July 15, 2010
How to transform a watery money pit into a wildlife oasis
Maybe the swimming pool came with your house. Or perhaps you installed a pool as a hedge against summer scorchers. But then the novelty wore off, and you’re stuck with a watery money pit that demands more time, money, and effort than you bargained for. The occasional swim doesn’t seem worth the guilt you feel when you have to scoop out a critter who accidentally drowned; the pristine blue water doesn’t look as inviting when you think of all the chemicals you’ve broadcasted over the water.
Homeowners who are fed up with their swimming pools often resort to covering them year-round or filling them with concrete, but there is another option. By converting your pool into a wildlife pond, you can build a more natural landscape and provide animals in your neck of the woods (or city) a much-needed wetland habitat. And the time you once devoted to pool upkeep can be spent relaxing in your backyard haven and watching the wildlife you nourish.
From Baby Steps to the Deep End
Before starting any work, think about the best design for your space. Create a small-scale drawing of the pond, taking into consideration your pool’s dimensions, the surrounding landscape, potential planting zones, native plant options, and the safety of pets, wildlife, and small children. Include details such as contours, waterfalls, streams, sandy beaches, the filtration system, and wildlife escape routes such as ledges, shallows, rocks, logs, aquatic plants, and other pond furniture. When deciding on the right depth for your pond, keep in mind that a 3- to 4-foot-deep pond will allow you to wade in the water for service and cleaning.
Getting to the Bottom of It
If you decide to use your pool’s existing liner—which is only recommended if the liner is concrete, not plastic or metal—consult with a professional about power cleaning any residual chemicals that could be toxic to aquatic animals. In colder regions, concrete-lined ponds may crack with temperature changes, endangering wild inhabitants when the water drains out. To avoid challenges presented by your pool’s existing liner, you can opt for a flexible synthetic material specifically made for ponds that can be shaped to the underlying design.
Asking the Experts
Converted swimming pools make for relatively large ponds that require a filtration system to keep up with algae and biological debris; consult an expert to determine the best strategy. Also, contact your local native plant nursery or university cooperative extension to ask about plant choices native to your region, and join a local pond society for helpful additional advice.
Diving in with Nature
If you want the best of both worlds—swimming and wildlife watching—consider converting your pool into a swimming pond with the help of a knowledgeable professional. Rather than using chemicals, these ponds incorporate natural biological filtration systems that are beautiful and eco-friendly.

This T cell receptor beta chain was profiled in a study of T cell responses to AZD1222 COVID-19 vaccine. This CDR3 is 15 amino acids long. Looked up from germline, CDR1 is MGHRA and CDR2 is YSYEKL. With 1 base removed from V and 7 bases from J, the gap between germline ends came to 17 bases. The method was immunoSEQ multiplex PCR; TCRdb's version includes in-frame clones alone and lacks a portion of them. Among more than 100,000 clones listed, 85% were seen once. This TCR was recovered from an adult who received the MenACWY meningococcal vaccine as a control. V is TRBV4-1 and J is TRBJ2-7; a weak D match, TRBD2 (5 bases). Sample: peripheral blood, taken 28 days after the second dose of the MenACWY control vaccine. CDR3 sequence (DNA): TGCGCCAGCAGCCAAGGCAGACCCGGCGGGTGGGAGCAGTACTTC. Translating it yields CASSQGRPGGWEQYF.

Taking the Plunge
After you’ve done your research, you’ll have a good idea of what a pool-to-pond transformation requires. Here are some basic steps you’re likely to take.
1. Using twine or rope, mark the planned locations for the filtration system, pipes, pump, and other structures, such as a waterfall, a stream, or planting beds.
2. Begin shaping your pond according to your plans. You can give the pond a contoured bottom by adding varying levels of soil. Sprinkle the soil with water and walk on it over the next several days to pack it down. A more effective method of compacting loose soil is to use a vibrating plate compactor, which can be rented from most equipment rental stores. Once the soil has settled, you may need to add more to keep the depth at the desired level.
Alternatively, you can create a contoured bottom using sandbags that are half-filled with sand or soil. First add soil directly to the pool until you reach the maximum desired depth. For example, if the pool is 6 feet deep and you want the water to be 4 feet at its deepest, fill the pool with 2 feet of soil. Pack it down using a vibrating plate compactor or the manual method described above, and add more soil as needed. Next, stack the sandbags on their sides in rows that decrease in height from the edge of the pool to the center, leaving some space between the rows. Fill in this space with soil and sprinkle water over the area for several days to help it settle, adding soil as needed to keep it level with the sandbags.
3. Place a pond liner over the entire area and contour it to the bottom, sides, and ledges. Cut the liner well past the edge of the pond and secure it with flat, heavy rocks, leaving open areas along the top for inflow and outflow pipes, filtration, and planting beds. Cover any visible liner with soil.
4. Place river rock along the pool’s bottom for biological filtration, and add various-sized boulders to create a more natural look and prevent sun damage to the liner. Use smooth-edged materials to avoid puncturing the liner.
5. Fill your new pond with water to within a few inches of the top (lower if you live in an area prone to heavy rains and flooding). Allow the water to warm up and the chlorine to dissipate for at least 24 hours before adding vegetation.
6. Place planters at recommended levels at or under the water’s surface. Floating plants and vegetation along the edges attract a variety of wildlife. Rocks that peek above the water’s surface can be used by animals as escape routes or for basking in the sun, as can shallow ledges along the sides. Logs and other pond furniture provide additional sunning and hiding places for wildlife.
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